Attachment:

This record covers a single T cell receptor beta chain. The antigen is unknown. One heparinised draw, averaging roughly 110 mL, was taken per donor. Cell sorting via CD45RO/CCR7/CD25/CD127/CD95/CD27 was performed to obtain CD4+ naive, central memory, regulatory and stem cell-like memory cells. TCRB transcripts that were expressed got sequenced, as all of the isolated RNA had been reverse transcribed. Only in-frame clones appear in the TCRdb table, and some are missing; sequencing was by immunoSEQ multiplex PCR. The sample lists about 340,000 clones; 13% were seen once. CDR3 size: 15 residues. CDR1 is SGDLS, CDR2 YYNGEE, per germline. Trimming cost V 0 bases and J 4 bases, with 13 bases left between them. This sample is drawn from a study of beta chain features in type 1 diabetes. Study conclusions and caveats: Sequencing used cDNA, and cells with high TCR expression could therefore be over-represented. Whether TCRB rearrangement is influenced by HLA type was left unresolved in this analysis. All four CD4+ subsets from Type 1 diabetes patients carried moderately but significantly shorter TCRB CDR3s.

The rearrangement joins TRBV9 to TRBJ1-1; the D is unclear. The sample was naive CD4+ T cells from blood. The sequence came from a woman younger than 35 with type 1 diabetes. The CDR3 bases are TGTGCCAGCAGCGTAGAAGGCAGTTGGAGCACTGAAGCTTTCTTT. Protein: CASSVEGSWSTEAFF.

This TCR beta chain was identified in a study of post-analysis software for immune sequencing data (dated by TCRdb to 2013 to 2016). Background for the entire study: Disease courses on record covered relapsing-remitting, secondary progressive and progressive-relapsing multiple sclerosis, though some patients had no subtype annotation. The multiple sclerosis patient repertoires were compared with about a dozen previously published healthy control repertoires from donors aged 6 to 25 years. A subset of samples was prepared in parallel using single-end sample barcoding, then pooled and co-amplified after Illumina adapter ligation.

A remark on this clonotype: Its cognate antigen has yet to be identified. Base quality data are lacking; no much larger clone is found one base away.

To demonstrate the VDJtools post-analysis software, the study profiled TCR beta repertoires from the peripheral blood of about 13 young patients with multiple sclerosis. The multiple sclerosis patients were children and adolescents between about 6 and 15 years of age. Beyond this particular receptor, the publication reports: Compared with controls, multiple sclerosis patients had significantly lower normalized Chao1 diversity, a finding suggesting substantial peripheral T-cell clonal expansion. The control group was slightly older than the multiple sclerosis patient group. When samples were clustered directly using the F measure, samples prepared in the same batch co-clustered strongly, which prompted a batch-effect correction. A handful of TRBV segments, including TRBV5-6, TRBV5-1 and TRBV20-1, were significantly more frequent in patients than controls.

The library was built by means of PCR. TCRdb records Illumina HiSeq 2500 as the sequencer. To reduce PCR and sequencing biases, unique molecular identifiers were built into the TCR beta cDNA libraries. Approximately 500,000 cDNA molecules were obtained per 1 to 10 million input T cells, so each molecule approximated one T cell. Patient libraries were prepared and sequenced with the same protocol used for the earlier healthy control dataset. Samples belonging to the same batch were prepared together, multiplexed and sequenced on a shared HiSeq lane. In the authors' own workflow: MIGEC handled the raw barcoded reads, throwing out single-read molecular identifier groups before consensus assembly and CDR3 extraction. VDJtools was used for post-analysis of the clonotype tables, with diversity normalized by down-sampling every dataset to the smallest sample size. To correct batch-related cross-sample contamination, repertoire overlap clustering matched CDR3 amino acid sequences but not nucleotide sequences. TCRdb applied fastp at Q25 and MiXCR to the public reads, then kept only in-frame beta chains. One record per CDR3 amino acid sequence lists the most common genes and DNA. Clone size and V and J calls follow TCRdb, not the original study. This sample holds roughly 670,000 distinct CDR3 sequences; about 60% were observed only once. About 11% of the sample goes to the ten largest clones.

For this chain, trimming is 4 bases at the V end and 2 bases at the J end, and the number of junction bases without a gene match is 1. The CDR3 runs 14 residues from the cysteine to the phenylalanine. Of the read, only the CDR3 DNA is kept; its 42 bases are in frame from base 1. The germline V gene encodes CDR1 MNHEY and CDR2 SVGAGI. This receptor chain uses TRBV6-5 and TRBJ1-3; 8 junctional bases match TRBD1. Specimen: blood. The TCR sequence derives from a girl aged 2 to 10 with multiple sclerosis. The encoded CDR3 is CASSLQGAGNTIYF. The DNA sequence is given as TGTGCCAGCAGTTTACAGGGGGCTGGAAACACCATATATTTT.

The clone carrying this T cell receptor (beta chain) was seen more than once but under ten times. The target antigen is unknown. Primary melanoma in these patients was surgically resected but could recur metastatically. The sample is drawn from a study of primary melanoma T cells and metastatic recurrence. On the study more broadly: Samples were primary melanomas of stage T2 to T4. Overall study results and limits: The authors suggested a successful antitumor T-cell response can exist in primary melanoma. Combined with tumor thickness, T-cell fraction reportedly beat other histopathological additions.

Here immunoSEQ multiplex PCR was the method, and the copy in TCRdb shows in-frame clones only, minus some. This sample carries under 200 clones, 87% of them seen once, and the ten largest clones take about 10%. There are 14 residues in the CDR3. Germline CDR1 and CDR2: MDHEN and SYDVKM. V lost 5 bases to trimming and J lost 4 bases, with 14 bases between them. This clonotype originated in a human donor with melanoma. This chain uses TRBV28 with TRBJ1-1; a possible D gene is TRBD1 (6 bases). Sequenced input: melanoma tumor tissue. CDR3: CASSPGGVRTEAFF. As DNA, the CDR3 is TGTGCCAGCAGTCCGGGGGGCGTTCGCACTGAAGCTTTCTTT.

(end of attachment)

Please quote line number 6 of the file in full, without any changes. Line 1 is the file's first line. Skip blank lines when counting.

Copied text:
The library was built by means of PCR. TCRdb records Illumina HiSeq 2500 as the sequencer. To reduce PCR and sequencing biases, unique molecular identifiers were built into the TCR beta cDNA libraries. Approximately 500,000 cDNA molecules were obtained per 1 to 10 million input T cells, so each molecule approximated one T cell. Patient libraries were prepared and sequenced with the same protocol used for the earlier healthy control dataset. Samples belonging to the same batch were prepared together, multiplexed and sequenced on a shared HiSeq lane. In the authors' own workflow: MIGEC handled the raw barcoded reads, throwing out single-read molecular identifier groups before consensus assembly and CDR3 extraction. VDJtools was used for post-analysis of the clonotype tables, with diversity normalized by down-sampling every dataset to the smallest sample size. To correct batch-related cross-sample contamination, repertoire overlap clustering matched CDR3 amino acid sequences but not nucleotide sequences. TCRdb applied fastp at Q25 and MiXCR to the public reads, then kept only in-frame beta chains. One record per CDR3 amino acid sequence lists the most common genes and DNA. Clone size and V and J calls follow TCRdb, not the original study. This sample holds roughly 670,000 distinct CDR3 sequences; about 60% were observed only once. About 11% of the sample goes to the ten largest clones.